OpenSSL provides several tools that allow you to RSA encrypt/sign arbitrary data files. Of course, directly RSA encrypting large volumes of data is impractical because the encrypted/signed data cannot exceed the size of the key material. This is one of the reasons why SSL connections typically handshake and then pass an AES (or RC4, et cetera) key to do symmetric encryption thereafter.1

Generate a private key. You can change the last number to the preferred modulus size. Keys greater than 4096-bit will take a long time to generate.2

openssl genrsa -out private.pem 4096

With the private key we can now encrypt the data.

openssl rsautl -encrypt -inkey private.pem -in publicfile -out privatefile

To decrypt just reverse it.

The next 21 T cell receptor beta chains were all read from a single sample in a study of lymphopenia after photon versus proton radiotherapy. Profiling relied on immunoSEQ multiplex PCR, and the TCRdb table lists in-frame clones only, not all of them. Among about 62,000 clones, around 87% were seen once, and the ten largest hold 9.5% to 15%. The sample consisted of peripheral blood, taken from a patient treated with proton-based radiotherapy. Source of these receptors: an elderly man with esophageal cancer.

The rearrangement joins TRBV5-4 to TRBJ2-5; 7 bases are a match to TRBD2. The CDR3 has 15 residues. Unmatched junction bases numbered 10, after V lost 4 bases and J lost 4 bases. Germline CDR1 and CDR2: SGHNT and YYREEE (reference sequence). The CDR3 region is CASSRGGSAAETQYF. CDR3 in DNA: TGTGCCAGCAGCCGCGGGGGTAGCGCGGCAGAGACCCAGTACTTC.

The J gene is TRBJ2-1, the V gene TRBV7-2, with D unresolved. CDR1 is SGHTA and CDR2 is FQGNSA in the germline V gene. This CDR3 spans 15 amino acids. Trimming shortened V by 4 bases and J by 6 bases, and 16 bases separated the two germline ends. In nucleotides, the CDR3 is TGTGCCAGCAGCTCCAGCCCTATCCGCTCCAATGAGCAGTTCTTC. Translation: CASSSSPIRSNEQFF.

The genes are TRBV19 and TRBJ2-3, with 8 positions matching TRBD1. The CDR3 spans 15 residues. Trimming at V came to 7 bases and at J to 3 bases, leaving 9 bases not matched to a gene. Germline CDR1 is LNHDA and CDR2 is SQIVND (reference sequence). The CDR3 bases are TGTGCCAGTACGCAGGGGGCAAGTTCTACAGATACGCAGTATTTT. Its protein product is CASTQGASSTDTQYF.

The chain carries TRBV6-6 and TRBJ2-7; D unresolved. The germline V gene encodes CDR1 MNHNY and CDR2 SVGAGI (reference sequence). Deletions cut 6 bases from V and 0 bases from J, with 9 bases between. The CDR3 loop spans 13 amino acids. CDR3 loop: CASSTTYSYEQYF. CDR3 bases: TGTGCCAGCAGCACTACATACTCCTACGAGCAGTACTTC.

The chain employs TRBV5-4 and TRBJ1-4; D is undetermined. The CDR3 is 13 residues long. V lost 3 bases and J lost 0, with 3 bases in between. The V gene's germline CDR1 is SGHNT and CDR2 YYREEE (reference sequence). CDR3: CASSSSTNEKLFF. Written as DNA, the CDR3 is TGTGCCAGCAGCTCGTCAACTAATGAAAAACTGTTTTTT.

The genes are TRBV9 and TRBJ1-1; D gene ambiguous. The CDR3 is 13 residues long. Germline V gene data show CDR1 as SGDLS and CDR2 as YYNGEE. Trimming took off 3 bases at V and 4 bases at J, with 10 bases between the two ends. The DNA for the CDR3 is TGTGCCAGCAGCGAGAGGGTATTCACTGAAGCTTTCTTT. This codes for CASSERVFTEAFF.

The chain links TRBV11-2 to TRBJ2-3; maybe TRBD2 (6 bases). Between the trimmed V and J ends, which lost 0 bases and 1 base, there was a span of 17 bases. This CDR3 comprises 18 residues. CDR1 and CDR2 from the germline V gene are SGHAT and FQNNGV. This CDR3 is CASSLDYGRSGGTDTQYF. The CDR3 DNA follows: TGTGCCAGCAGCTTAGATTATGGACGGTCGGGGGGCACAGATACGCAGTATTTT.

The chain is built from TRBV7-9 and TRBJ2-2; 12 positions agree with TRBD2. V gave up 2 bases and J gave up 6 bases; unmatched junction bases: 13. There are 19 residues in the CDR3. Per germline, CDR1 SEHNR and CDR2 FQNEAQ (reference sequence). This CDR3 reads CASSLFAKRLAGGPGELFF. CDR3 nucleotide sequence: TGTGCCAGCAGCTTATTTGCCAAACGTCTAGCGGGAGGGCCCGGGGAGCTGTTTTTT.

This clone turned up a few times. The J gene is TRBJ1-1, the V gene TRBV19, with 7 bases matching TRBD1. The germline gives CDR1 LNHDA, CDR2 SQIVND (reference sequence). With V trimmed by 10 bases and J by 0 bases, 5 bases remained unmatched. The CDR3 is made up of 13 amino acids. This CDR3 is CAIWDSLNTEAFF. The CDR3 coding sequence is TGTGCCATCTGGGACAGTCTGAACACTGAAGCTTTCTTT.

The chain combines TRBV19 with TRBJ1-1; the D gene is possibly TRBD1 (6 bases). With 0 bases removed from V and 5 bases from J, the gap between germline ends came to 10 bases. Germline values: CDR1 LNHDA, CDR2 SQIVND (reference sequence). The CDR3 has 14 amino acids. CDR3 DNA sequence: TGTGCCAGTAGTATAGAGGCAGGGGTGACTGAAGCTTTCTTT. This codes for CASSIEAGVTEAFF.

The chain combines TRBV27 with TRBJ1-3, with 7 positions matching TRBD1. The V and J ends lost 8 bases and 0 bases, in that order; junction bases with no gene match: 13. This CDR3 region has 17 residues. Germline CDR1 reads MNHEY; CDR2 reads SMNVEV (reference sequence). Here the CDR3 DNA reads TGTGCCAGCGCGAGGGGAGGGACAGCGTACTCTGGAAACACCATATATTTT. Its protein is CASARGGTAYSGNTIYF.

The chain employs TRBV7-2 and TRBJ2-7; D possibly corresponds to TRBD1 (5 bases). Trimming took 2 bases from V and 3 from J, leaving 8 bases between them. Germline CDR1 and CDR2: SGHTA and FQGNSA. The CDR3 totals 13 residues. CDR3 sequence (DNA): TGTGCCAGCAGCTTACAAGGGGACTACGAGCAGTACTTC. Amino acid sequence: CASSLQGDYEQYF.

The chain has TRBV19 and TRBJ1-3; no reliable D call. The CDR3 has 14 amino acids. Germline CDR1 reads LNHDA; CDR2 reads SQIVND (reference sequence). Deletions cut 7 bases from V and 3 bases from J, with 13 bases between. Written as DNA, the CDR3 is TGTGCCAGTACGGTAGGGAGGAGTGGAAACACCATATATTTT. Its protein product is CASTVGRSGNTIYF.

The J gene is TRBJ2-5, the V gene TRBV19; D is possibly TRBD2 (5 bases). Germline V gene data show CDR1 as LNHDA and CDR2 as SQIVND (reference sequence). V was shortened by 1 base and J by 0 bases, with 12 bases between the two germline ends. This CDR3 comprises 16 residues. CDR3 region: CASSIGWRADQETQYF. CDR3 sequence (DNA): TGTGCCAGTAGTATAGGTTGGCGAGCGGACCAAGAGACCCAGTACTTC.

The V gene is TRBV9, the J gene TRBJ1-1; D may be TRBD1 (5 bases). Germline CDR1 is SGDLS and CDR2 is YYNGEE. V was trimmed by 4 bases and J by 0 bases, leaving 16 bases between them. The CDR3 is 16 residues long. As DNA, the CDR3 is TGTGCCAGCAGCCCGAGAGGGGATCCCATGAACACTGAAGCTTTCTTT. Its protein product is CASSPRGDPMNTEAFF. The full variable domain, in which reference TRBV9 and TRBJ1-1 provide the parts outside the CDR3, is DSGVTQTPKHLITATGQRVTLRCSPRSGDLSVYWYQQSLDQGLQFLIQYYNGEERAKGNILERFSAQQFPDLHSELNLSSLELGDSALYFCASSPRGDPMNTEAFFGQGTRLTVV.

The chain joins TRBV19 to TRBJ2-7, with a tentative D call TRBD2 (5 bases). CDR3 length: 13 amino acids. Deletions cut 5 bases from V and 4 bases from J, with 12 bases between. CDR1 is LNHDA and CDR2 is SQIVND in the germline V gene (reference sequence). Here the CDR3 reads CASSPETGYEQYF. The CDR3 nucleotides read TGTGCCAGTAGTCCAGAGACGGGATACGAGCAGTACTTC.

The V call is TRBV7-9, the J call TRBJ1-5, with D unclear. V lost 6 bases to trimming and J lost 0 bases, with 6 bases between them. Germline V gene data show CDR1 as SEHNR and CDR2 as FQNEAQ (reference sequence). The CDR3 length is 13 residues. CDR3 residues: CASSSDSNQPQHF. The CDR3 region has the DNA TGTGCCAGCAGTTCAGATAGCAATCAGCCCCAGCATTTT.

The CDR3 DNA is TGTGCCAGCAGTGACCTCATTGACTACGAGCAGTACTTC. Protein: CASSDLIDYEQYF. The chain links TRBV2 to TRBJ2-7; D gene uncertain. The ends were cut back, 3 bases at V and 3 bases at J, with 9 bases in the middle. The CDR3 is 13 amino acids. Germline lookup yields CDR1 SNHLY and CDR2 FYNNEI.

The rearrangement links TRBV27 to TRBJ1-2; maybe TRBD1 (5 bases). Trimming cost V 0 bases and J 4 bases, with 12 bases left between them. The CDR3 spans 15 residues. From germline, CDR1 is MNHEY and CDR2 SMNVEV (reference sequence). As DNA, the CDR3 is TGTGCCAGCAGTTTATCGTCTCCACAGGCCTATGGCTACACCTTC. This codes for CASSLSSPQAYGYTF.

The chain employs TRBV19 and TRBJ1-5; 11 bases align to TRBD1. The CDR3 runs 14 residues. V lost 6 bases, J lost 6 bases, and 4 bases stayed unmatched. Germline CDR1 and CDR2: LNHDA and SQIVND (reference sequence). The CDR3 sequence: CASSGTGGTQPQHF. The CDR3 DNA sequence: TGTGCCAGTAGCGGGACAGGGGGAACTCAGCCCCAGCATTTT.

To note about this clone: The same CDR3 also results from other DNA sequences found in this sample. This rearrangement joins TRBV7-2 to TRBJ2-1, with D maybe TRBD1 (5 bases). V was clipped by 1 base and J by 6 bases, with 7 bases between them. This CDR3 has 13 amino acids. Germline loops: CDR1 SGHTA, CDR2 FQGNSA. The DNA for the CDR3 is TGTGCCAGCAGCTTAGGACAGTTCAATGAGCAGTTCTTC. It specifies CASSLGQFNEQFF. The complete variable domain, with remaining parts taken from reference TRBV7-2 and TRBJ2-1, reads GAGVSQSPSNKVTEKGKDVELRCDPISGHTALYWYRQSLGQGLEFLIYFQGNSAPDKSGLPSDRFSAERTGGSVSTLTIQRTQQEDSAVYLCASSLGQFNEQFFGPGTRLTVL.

openssl rsautl -decrypt -inkey private.pem -in privatefile -out publicfile

If you would rather sign the data…

openssl rsautl -sign -inkey private.pem -in filetosign -out signed_data

To verify the signature just use -verify.3

openssl rsautl -verify -inkey private.pem -in signed_data
  1. Another big reason is speed. AES is much, much faster than RSA. 

  2. If you attempt to encrypt or sign data larger than your key length allows, you will receive an error similar to this: 23465:error:0406D06E:rsa routines:RSA_padding_add_PKCS1_type_2:data too large for key size:rsa_pk1.c:151: 

  3. You can also use -hexdump or -raw to view the data in those forms.